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The incidence and outcome of AKI in patients with sepsis in the emergency department applying different definitions of AKI and sepsis.

International Urology and Nephrology
Year of publication
Background Sepsis is often accompanied with acute kidney injury (AKI). The incidence of AKI in patients visiting the emergency department (ED) with sepsis according to the new SOFA criteria is not exactly known, because the definition of sepsis has changed and many definitions of AKI exist. Given the important consequences of early recognition of AKI in sepsis, our aim was to assess the epidemiology of sepsis-associated AKI using different AKI definitions (RIFLE, AKIN, AKIB, delta check, and KDIGO) for the different sepsis classifications (SIRS, qSOFA, and SOFA). Methods We retrospectively enrolled patients with sepsis in the ED in three hospitals and applied different AKI definitions to determine the incidence of sepsis-associated AKI. In addition, the association between the different AKI definitions and persistent kidney injury, hospital length of stay, and 30-day mortality were evaluated. Results In total, 2065 patients were included. The incidence of AKI was 17.7–51.1%, depending on sepsis and AKI definition. The highest incidence of AKI was found in qSOFA patients when the AKIN and KDIGO definitions were applied (51.1%). Applying the AKIN and KDIGO definitions in patients with sepsis according to the SOFA criteria, AKI was present in 37.3% of patients, and using the SIRS criteria, AKI was present in 25.4% of patients. Crude 30-day mortality, prolonged length of stay, and persistent kidney injury were comparable for patients diagnosed with AKI, regardless of the definition used. Conclusion The incidence of AKI in patients with sepsis is highly dependent on how patients with sepsis are categorised and how AKI is defined. When AKI (any definition) was already present at the ED, 30-day mortality was high (22.2%). The diagnosis of AKI in sepsis can be considered as a sign of severe disease and helps to identify patients at high risk of adverse outcome at an early stage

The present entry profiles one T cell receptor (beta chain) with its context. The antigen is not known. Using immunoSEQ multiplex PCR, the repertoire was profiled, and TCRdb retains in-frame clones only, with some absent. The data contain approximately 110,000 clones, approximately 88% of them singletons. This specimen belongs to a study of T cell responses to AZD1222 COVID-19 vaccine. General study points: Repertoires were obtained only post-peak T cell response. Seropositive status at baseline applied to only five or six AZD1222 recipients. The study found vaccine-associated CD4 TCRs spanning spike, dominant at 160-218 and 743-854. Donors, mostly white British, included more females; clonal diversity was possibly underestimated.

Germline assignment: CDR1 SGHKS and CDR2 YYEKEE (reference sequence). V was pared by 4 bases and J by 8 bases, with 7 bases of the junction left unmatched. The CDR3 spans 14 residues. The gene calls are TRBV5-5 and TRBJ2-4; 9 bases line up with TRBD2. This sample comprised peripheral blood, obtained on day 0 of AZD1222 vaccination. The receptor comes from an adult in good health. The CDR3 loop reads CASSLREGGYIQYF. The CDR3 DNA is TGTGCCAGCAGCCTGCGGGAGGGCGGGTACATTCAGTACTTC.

Date added
Created by
Michelle Bendall
Published by
Current Awareness Service for Health